Ornamental garden sculptures are a commonly found artistic phenomenon in the Veneto. Created over a long historical timeline, they are widespread in the region. They have, however, only received little attention in art history literature, or even in the specialist literature on historic gardens. This seems to be completely unjustified considering that garden statues are often the work of leading artists which connote and are representative of the locations they were intended for. Moreover, they reflect the standards of the civilisation and culture producing them. The promotion, study and photographic documentation of this invaluable heritage is a necessity and duty, especially considering the nature and location of the works, inevitably subject to the ravages of time or even reprehensible human neglect.
The garden statues found in Venetian Villas are obviously an inevitable and prominent subject of enquiry, especially those from the 16th century on, because of the extraordinary number of works, the role of major artists and the variety and originality of the subject matter – ranging from mythological divinities to allegorical figures, but also “character” portraits and figures from Commedia dell’Arte. No less important is the presence of Veneto garden statues in other regions of Italy and abroad. Many of these exemplary works were directly commissioned from Veneto artists in the 18th century, such as the decoration of the Bonaccorsi Gardens at Potenza Picena, Macerata (with works by Orazio Marinali and Giacomo Cassetti), the Nymphenburg Gardens in Munich (Giovanni Marchiori), the Grosser Garten, Dresden (Antonio Corradini) the Summer Gardens, St Petersburg, and the grounds of other Imperial Russian residences. To these we must add further series of sculptures originally for gardens in the Veneto, which then “emigrated” to other Italian regions or abroad in the 19th and 20th century.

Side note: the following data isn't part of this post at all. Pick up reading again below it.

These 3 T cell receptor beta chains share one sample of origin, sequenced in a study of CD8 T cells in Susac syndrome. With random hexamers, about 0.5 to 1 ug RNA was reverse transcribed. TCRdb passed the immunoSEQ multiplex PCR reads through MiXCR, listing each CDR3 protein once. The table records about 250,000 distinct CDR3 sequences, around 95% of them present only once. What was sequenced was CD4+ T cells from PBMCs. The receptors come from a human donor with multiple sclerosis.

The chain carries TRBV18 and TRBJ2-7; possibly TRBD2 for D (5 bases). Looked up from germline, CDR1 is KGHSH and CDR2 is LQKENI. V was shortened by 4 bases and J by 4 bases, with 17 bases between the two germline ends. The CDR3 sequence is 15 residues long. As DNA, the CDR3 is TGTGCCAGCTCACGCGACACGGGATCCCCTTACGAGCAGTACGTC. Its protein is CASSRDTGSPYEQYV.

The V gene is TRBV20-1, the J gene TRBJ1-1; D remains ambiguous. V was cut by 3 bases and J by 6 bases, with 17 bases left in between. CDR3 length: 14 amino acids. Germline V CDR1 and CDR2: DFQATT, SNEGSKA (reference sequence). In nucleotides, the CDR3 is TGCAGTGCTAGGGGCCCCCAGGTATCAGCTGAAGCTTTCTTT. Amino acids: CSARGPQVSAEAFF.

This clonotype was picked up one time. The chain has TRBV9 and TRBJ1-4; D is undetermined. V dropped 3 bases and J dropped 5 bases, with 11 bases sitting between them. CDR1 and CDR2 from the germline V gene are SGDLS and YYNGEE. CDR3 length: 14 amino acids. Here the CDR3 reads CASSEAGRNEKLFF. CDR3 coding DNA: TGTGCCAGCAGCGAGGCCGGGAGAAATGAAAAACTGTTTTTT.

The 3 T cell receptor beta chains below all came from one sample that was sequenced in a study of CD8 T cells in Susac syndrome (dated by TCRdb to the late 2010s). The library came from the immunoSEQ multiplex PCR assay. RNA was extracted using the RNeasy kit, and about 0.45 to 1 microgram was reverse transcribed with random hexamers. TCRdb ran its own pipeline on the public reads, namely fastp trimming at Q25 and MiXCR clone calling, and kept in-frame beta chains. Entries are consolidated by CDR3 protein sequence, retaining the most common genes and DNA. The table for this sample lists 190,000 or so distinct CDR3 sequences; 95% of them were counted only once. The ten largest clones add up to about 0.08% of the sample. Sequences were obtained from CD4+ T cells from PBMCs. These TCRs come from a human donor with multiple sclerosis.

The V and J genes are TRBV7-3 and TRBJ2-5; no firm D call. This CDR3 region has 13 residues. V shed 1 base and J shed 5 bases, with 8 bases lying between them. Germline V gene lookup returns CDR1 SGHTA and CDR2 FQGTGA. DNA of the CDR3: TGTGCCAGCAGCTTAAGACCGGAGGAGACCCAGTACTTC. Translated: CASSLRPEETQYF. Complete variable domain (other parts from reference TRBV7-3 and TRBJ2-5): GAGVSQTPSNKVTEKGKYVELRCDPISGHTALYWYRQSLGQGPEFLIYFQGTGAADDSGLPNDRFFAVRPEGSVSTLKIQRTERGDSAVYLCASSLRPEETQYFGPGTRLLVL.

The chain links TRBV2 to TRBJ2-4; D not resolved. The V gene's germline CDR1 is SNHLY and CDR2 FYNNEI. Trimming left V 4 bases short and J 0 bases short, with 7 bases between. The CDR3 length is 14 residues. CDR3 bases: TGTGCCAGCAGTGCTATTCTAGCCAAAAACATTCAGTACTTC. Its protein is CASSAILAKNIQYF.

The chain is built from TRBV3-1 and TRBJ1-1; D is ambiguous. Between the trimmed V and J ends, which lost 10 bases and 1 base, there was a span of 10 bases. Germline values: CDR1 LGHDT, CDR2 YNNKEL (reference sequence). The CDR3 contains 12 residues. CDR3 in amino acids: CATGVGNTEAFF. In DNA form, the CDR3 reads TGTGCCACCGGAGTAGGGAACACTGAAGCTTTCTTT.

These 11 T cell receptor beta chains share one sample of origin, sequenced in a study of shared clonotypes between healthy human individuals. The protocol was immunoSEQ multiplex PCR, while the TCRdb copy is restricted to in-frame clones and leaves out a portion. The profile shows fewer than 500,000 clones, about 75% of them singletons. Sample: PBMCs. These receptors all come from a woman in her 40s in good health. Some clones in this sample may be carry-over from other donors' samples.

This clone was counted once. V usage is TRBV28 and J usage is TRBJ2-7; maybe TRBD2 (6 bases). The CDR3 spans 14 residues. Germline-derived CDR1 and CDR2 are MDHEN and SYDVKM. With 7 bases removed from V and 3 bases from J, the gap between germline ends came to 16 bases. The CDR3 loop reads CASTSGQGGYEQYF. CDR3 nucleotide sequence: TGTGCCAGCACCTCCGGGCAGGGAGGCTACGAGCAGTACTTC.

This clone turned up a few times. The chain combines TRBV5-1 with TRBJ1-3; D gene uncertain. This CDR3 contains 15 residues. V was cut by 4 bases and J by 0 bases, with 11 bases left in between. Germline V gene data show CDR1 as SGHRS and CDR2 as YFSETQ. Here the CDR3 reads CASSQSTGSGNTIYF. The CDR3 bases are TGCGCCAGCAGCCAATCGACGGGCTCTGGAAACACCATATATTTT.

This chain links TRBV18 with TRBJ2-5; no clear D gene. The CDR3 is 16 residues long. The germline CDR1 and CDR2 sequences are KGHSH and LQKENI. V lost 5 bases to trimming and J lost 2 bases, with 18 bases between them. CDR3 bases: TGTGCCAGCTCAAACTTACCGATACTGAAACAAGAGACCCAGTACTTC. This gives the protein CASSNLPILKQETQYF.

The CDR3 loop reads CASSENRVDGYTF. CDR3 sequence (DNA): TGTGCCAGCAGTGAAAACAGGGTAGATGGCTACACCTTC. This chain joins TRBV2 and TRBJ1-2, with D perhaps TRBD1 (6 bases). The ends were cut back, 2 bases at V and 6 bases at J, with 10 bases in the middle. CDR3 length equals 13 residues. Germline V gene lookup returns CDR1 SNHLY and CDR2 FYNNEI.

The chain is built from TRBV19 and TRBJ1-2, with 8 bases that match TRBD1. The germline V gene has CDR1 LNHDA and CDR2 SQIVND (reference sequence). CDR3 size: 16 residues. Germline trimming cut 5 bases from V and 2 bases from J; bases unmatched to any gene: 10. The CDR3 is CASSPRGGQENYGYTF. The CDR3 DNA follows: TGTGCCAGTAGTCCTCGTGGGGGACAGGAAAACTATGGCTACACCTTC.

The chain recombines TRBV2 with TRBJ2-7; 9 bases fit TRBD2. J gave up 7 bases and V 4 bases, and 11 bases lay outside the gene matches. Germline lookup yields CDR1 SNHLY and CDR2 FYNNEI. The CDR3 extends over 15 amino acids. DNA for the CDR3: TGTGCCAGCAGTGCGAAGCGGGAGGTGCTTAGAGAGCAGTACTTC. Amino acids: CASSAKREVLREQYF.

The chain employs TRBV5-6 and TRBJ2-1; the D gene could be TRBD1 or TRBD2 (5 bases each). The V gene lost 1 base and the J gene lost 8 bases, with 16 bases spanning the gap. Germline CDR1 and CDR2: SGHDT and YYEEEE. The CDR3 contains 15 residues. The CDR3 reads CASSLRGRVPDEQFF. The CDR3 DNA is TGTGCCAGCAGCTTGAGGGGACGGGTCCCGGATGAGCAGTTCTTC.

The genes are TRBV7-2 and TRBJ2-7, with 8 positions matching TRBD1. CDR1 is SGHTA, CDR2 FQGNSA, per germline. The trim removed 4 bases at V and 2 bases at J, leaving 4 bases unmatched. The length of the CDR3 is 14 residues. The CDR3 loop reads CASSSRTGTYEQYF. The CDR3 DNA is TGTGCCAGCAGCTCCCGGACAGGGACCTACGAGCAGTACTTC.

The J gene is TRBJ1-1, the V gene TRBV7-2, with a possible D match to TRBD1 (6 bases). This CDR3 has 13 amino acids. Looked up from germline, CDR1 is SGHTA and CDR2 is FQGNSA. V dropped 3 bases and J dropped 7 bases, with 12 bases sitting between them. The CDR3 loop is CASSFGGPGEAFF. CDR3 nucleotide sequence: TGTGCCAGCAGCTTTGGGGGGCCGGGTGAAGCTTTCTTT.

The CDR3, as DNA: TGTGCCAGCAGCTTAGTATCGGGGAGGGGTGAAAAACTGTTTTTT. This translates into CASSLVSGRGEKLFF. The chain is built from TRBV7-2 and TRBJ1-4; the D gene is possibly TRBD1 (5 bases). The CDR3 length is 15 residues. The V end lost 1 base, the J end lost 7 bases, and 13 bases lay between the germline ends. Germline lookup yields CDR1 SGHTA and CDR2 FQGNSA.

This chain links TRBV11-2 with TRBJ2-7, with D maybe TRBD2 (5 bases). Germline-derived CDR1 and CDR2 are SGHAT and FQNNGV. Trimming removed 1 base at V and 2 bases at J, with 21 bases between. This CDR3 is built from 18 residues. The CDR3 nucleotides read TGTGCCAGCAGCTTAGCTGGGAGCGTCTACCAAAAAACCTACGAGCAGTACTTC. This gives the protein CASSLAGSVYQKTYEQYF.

The creation of the Atlas of Veneto Garden Statues was based on a census of the works through specific photographic surveys, research activities and systematic cataloguing. Accessible online, the atlas supplies a catalogue entry and photographic documentation for each individual garden sculpture, consisting of images from photographic surveys and in some cases “historic” photos, when they have been found. At times the catalogue is supplemented by secondary entries providing further information about any related works (drawings or bozzetti, replicas, copies, etc.). The atlas thus not only “records” evidence of surviving garden statues but at the same time is a useful instrument in furthering knowledge and study.Latest developments from research on the subject are periodically published In a specific section of the magazine Arte Veneta.